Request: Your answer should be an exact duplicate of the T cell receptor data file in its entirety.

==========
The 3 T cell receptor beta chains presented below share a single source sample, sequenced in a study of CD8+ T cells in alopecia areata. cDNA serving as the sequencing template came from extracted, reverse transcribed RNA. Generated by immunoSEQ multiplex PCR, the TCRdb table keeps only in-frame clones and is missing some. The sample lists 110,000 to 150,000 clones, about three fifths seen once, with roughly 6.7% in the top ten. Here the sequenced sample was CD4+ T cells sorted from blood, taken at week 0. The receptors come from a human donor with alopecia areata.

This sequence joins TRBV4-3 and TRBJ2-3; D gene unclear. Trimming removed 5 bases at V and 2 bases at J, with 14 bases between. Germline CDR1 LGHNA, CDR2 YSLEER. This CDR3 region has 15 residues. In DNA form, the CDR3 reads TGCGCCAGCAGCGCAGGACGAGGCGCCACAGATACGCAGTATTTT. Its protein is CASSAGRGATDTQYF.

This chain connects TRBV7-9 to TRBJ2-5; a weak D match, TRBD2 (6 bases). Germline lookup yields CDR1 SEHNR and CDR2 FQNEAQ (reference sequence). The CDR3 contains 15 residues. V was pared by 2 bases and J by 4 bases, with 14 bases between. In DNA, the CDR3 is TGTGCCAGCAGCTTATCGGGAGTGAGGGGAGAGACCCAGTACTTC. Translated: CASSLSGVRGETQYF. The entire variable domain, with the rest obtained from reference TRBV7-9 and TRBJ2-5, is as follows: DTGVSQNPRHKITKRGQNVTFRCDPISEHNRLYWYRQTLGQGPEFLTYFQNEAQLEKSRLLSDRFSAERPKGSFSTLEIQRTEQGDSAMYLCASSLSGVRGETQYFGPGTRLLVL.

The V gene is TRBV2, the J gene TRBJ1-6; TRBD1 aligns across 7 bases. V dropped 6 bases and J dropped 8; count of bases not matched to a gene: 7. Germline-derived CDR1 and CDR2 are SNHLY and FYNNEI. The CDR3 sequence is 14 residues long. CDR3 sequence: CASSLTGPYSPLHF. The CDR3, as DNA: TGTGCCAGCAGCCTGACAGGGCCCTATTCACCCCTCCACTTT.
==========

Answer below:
The 3 T cell receptor beta chains presented below share a single source sample, sequenced in a study of CD8+ T cells in alopecia areata. cDNA serving as the sequencing template came from extracted, reverse transcribed RNA. Generated by immunoSEQ multiplex PCR, the TCRdb table keeps only in-frame clones and is missing some. The sample lists 110,000 to 150,000 clones, about three fifths seen once, with roughly 6.7% in the top ten. Here the sequenced sample was CD4+ T cells sorted from blood, taken at week 0. The receptors come from a human donor with alopecia areata.

This sequence joins TRBV4-3 and TRBJ2-3; D gene unclear. Trimming removed 5 bases at V and 2 bases at J, with 14 bases between. Germline CDR1 LGHNA, CDR2 YSLEER. This CDR3 region has 15 residues. In DNA form, the CDR3 reads TGCGCCAGCAGCGCAGGACGAGGCGCCACAGATACGCAGTATTTT. Its protein is CASSAGRGATDTQYF.

This chain connects TRBV7-9 to TRBJ2-5; a weak D match, TRBD2 (6 bases). Germline lookup yields CDR1 SEHNR and CDR2 FQNEAQ (reference sequence). The CDR3 contains 15 residues. V was pared by 2 bases and J by 4 bases, with 14 bases between. In DNA, the CDR3 is TGTGCCAGCAGCTTATCGGGAGTGAGGGGAGAGACCCAGTACTTC. Translated: CASSLSGVRGETQYF. The entire variable domain, with the rest obtained from reference TRBV7-9 and TRBJ2-5, is as follows: DTGVSQNPRHKITKRGQNVTFRCDPISEHNRLYWYRQTLGQGPEFLTYFQNEAQLEKSRLLSDRFSAERPKGSFSTLEIQRTEQGDSAMYLCASSLSGVRGETQYFGPGTRLLVL.

The V gene is TRBV2, the J gene TRBJ1-6; TRBD1 aligns across 7 bases. V dropped 6 bases and J dropped 8; count of bases not matched to a gene: 7. Germline-derived CDR1 and CDR2 are SNHLY and FYNNEI. The CDR3 sequence is 14 residues long. CDR3 sequence: CASSLTGPYSPLHF. The CDR3, as DNA: TGTGCCAGCAGCCTGACAGGGCCCTATTCACCCCTCCACTTT.